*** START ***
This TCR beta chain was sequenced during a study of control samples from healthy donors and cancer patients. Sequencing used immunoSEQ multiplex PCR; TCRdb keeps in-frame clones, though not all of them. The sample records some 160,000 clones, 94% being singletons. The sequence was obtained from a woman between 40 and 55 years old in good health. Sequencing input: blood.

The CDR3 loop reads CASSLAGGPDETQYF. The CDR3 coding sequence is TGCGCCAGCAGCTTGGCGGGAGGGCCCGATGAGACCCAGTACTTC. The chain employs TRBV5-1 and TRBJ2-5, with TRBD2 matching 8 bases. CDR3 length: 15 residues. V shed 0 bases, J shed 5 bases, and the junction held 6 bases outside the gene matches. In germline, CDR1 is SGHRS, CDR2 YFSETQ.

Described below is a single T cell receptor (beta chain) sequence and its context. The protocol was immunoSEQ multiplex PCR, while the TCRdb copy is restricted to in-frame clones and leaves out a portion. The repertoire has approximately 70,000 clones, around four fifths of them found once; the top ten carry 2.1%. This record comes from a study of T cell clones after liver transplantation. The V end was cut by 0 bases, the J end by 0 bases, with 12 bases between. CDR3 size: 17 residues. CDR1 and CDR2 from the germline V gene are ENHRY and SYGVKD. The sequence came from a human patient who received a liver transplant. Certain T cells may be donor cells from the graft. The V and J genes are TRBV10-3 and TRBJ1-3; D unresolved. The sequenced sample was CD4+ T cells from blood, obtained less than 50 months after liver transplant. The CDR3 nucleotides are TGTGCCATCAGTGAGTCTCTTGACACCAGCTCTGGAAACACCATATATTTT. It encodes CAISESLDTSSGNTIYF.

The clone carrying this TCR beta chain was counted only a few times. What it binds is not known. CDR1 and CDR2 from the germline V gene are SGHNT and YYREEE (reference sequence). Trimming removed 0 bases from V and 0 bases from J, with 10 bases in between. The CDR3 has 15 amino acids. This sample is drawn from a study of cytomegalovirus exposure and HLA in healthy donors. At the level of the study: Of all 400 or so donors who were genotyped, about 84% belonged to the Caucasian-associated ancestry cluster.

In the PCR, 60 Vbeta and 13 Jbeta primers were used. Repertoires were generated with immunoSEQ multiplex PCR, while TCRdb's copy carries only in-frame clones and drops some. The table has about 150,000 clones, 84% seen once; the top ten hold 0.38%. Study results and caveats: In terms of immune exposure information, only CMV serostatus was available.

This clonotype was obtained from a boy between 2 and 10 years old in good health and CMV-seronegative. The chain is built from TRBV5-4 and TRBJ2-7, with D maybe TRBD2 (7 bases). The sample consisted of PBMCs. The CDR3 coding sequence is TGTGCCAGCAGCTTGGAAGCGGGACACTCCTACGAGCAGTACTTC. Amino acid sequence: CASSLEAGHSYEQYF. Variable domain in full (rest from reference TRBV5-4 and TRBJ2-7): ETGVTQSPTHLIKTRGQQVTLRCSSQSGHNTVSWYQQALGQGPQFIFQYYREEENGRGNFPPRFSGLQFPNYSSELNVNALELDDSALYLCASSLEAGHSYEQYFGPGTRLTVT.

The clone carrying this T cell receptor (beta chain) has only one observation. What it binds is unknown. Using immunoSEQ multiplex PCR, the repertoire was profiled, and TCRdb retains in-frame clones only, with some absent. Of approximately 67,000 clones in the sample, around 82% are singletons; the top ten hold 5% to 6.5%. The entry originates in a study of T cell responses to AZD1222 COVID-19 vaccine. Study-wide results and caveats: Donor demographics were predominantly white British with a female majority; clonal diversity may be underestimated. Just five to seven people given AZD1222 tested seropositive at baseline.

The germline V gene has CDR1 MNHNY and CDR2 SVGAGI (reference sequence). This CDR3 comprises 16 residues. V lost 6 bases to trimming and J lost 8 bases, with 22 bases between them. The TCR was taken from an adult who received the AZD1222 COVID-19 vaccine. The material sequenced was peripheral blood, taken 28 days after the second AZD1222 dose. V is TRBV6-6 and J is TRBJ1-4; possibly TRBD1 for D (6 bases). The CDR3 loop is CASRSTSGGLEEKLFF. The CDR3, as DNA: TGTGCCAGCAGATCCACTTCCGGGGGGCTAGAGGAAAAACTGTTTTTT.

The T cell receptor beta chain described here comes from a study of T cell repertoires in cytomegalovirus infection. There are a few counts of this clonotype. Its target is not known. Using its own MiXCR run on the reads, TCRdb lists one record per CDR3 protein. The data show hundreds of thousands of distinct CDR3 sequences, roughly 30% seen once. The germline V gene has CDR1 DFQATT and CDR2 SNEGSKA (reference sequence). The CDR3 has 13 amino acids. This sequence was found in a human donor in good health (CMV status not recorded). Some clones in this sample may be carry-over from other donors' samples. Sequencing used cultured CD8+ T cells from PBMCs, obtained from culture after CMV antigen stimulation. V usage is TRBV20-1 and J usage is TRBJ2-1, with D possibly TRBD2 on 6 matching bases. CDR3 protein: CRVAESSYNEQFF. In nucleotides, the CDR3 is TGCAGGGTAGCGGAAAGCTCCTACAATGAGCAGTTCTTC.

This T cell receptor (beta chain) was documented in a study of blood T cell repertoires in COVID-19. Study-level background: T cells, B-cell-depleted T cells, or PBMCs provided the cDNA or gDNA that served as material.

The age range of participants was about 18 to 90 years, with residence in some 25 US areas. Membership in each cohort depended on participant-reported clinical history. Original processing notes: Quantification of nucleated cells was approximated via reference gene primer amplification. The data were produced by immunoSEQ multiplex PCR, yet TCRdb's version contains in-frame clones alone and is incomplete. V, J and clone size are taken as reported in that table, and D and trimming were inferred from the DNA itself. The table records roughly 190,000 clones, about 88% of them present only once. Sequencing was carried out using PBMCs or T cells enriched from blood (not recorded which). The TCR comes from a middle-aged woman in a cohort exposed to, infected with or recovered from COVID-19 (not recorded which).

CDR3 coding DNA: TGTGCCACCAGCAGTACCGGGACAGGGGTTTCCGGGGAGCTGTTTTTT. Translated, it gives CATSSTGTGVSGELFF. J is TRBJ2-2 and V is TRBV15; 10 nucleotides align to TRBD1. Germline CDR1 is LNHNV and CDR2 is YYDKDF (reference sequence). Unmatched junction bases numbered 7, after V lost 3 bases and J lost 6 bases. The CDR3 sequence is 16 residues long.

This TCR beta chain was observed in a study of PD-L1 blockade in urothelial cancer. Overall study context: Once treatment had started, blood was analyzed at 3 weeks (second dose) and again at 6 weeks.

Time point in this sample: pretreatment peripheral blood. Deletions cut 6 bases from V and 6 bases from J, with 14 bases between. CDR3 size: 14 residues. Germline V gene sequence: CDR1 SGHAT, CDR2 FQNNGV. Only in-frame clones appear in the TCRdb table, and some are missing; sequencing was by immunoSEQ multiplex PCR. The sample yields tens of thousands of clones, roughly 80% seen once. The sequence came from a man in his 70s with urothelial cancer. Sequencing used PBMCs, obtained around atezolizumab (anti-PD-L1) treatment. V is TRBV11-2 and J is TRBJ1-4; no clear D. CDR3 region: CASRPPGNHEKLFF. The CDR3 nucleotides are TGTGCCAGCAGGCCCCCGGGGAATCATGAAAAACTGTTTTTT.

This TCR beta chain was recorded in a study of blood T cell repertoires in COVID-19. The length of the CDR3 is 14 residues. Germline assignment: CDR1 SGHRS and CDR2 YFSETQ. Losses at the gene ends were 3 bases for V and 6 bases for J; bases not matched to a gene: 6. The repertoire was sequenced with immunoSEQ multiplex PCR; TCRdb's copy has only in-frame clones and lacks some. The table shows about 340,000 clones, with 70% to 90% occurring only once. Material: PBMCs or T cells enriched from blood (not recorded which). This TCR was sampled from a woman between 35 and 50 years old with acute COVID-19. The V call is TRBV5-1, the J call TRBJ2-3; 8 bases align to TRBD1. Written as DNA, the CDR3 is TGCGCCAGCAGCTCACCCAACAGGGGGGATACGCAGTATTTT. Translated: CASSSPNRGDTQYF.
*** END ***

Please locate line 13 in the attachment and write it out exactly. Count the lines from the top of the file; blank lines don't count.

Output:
This TCR beta chain was observed in a study of PD-L1 blockade in urothelial cancer. Overall study context: Once treatment had started, blood was analyzed at 3 weeks (second dose) and again at 6 weeks.